Creative DNA: Deconstruction/Reconstruction

I was giving a lecture to students at Vassar not long ago. Working with the students’ autobiographies, I invited a dance student, a music student who brought his saxophone, and an art student to join me on stage. I asked the dancer to improvise some movement from a tuck position on the floor. I asked the saxophone player to accompany the dancer. And I asked the art student to assign colors to what they were doing. I admit I was constructing a three-ring circus in the lecture hall. But my goal was to bring the three students together by forcing them to work off the same page, and also to free them up to discover how far they could go improvising on this simple assignment.

When I asked the art student to read out his color impressions, everyone in the hall was taken aback. He droned on and on about himself, feelings he’d had, stories about friends. Not a word about color. Finally I heard “limpid blue” come out of his mouth. I waved my arms, signaling him to stop reading.

“Do you realize,” I said, “that you’ve just recited about five hundred words in an assignment about color. You’ve covered everything under the sun, and ‘limpid blue’ is the first time you’ve mentioned a color? I’m not convinced you want to be a painter.”

As far as I was concerned, this young man was in “DNA denial.”

The above quote comes from Twyla Tharp’s The Creative Habit. Learn It And Use It For Life. In the second chapter of the book, she introduces the concept of “Creative DNA,” which she defines as a type of code which determines our creative needs and explorations: “the forms we work in, the stories we tell, and how we tell them.” Twyla believes that certain choices, i.e. choosing to paint miniatures rather than epic battle scenes, or to write short stories as opposed to multi-volume historical sagas, are made on a subconscious level. This doesn’t limit us to one discipline; Twyla sees it more as a specific structure of work and a set of patterns we are drawn to. Of course, there are artists devoted to one form of expression but the inner creative code applies to everyone, and even in the case of a multi-disciplinary artist, there are definite strands to their work, some topics and problems they keep investigating regardless of the medium.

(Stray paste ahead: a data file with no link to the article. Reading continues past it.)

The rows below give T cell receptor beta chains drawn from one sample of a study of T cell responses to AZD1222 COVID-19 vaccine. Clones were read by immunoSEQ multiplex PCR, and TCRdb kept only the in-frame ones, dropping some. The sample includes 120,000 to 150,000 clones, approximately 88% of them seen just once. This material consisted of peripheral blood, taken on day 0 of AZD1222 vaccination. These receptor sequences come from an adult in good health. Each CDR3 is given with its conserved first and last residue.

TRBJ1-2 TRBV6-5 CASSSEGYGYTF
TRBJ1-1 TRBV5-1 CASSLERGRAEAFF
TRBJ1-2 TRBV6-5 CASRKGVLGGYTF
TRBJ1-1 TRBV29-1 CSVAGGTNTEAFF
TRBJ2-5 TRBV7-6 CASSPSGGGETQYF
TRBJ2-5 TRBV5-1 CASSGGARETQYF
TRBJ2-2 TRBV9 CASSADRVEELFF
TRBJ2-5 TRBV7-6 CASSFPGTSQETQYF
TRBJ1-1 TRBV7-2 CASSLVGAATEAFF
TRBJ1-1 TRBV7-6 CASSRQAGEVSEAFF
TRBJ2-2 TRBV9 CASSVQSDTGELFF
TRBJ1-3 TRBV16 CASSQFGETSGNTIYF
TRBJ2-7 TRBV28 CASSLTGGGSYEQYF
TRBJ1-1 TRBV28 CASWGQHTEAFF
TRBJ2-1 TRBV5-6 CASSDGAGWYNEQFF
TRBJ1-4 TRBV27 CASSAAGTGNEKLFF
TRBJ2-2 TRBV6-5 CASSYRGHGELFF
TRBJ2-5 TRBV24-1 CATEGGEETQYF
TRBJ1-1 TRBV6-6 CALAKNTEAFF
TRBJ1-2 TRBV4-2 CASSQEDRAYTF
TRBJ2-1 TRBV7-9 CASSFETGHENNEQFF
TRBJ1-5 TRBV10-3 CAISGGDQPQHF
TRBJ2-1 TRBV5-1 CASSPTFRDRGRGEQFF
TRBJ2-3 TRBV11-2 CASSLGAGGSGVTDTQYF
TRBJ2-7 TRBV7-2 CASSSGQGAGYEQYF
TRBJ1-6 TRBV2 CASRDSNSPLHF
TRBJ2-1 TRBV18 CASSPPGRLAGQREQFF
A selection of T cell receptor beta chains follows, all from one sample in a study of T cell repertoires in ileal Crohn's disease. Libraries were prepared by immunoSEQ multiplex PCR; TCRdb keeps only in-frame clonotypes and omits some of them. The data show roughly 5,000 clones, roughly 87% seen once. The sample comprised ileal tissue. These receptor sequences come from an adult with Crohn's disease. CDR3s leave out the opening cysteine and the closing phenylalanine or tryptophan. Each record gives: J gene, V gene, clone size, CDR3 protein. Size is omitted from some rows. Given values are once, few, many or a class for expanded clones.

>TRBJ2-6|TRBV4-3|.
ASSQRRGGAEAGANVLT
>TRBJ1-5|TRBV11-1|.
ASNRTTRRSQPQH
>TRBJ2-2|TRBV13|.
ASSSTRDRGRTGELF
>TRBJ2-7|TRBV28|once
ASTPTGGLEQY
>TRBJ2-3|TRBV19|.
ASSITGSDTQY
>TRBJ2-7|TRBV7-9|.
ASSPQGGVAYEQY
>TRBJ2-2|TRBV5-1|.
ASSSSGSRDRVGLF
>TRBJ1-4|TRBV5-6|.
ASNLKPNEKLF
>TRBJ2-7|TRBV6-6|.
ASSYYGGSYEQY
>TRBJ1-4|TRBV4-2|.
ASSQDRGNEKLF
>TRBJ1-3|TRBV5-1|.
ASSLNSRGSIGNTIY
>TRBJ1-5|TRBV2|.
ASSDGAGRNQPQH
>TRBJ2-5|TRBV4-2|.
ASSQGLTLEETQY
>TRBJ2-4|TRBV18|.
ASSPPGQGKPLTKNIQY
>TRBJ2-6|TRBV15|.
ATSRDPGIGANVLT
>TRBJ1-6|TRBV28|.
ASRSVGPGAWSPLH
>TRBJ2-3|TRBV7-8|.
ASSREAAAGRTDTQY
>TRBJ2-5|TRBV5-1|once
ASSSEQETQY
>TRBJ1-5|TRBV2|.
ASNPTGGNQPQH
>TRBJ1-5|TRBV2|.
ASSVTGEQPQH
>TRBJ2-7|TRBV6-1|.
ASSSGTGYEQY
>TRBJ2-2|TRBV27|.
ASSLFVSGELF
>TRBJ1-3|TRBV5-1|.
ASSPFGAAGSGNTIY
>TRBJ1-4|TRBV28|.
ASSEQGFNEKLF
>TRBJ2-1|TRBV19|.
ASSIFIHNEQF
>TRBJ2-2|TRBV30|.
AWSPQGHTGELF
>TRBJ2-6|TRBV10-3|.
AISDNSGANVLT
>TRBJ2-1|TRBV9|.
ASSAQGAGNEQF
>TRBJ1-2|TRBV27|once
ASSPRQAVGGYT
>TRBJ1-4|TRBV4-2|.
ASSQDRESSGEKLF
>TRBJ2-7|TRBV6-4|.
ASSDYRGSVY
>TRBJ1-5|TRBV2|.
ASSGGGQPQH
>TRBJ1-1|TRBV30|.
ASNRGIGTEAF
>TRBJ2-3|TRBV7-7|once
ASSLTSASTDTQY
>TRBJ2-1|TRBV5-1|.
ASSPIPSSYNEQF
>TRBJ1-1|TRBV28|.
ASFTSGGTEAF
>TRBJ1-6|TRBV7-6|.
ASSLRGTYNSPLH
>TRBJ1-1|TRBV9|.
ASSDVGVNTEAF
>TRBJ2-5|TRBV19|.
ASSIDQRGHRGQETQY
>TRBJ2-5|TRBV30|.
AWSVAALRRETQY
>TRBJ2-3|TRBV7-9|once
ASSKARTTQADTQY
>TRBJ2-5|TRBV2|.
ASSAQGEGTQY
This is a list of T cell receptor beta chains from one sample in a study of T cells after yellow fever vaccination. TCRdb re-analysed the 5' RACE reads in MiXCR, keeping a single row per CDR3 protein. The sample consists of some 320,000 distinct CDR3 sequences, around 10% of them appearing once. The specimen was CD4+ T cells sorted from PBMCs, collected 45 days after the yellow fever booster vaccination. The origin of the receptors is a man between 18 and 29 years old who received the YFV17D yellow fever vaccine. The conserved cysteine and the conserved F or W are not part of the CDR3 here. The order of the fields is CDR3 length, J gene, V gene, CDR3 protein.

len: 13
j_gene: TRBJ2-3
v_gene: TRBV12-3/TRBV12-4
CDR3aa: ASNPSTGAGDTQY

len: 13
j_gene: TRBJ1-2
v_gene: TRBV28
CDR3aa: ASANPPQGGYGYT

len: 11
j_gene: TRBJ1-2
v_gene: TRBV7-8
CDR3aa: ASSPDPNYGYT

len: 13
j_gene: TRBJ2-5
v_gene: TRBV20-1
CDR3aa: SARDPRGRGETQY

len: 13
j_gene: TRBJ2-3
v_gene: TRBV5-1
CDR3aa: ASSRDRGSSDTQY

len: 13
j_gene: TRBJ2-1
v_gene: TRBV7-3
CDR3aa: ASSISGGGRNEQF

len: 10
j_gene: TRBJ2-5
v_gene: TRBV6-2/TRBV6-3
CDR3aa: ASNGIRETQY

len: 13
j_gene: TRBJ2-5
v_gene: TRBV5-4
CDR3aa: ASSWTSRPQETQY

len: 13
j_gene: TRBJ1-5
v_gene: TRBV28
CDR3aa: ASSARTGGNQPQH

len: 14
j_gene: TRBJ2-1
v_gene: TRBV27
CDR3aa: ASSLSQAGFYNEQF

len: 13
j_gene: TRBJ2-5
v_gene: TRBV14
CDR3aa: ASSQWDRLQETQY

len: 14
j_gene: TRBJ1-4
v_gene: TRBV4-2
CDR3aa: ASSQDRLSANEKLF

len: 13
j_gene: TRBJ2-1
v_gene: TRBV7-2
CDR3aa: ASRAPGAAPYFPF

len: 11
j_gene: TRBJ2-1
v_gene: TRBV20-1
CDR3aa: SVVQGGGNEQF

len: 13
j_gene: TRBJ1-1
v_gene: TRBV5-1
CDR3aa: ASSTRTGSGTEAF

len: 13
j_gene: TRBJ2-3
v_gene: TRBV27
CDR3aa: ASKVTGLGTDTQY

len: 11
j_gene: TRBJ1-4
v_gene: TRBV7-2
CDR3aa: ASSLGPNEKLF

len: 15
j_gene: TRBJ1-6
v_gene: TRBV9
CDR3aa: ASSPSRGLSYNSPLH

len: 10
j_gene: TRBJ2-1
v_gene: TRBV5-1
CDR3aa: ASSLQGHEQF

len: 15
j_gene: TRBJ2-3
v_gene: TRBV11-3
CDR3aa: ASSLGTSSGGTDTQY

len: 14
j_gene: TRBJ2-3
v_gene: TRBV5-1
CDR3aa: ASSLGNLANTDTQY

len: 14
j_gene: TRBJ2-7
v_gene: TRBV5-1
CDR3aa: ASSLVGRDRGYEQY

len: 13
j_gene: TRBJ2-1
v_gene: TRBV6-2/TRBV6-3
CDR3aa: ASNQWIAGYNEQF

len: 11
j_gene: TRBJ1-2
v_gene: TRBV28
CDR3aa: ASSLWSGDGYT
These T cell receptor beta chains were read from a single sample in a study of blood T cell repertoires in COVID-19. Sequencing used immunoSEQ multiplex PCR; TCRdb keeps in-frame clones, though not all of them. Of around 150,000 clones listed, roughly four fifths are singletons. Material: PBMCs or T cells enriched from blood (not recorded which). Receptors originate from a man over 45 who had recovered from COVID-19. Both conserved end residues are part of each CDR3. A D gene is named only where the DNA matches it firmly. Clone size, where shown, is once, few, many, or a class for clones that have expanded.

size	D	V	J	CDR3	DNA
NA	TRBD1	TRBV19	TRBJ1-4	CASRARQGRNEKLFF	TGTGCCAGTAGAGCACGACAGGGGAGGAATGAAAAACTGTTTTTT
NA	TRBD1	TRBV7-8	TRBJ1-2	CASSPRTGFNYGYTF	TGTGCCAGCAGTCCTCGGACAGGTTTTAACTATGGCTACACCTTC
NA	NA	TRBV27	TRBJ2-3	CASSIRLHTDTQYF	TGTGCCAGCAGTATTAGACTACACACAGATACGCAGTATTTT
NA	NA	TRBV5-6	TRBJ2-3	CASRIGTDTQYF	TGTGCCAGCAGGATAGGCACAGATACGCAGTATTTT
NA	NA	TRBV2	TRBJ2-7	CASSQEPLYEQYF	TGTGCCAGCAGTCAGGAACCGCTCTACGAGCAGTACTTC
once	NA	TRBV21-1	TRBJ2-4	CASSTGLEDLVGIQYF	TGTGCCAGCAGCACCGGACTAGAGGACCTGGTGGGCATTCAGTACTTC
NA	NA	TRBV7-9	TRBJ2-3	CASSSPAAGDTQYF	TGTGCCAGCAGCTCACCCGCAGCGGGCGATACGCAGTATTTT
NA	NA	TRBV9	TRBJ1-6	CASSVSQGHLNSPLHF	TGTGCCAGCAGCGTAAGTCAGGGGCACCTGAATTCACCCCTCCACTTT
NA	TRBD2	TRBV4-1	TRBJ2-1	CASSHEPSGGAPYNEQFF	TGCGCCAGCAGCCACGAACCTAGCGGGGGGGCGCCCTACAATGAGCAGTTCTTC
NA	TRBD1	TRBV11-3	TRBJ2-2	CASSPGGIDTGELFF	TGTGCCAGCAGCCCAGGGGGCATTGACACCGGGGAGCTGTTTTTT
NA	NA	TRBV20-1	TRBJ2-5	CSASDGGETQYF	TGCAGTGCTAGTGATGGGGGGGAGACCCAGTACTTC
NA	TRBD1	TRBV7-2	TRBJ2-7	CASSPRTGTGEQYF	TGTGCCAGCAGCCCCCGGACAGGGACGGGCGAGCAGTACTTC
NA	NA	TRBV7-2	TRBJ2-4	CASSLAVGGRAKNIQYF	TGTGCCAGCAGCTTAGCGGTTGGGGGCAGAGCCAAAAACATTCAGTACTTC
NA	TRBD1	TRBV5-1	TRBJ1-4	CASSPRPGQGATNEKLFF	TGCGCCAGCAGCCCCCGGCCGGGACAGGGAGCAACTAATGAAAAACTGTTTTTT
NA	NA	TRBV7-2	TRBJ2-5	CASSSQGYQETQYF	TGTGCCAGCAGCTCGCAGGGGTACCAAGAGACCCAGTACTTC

And Twyla is right – understanding those strands of our creative DNA can help us learn about why we do things in a certain way and learn the difference between venturing out of our comfort zone and going against our nature. The former is a necessary part of any artistic endeavour, while the latter is a recipe for becoming mediocre at something many other people will excel at because it is their real vocation.

Identifying our Creative DNA requires self-knowledge, intuition and honesty. Sometimes we want to do certain things because they seem more attractive than the ones we’re actually good at. One of the most famous contemporary Polish writers, Andrzej Stasiuk, always wanted to be a drummer. Surely, for a teenage boy, the vision of being onstage with a band, in front of an ecstatic audience, is indefinitely more appealing than sitting alone at a desk and writing. But for whatever reason, Stasiuk was able to recognize the writing skills he had and develop those instead of jamming his evenings away with friends. Which turned out to be a good choice.

I’ve met people who claim they work in a certain discipline but they either don’t seem to do much work or the work they do is preceded by hours of pain and stress. It’s as if they were consciously identifying themselves with a goal that is not part of any of their DNA strands. Somebody said to me once that if you want to do something, you will find a way. If you’re not working towards your goal that you proclaim, and you keep coming up with excuses (time, money, deadlines for other things, personal life etc.) then it’s likely that what you’ve chosen (and struggle) to do has little in common with your true creative mission. But it’s very difficult to be honest with ourselves about our goals, as we tend to emotionally cling to ideas without questioning them. A painter in “DNA denial” who doesn’t paint because of a daily job will remain upset and convinced that his lack of work is due to the lack of time, whereas another person for whom painting is the foundation of their Creative DNA will happily stay up until 3am painting, regardless of other jobs and responsibilities they have.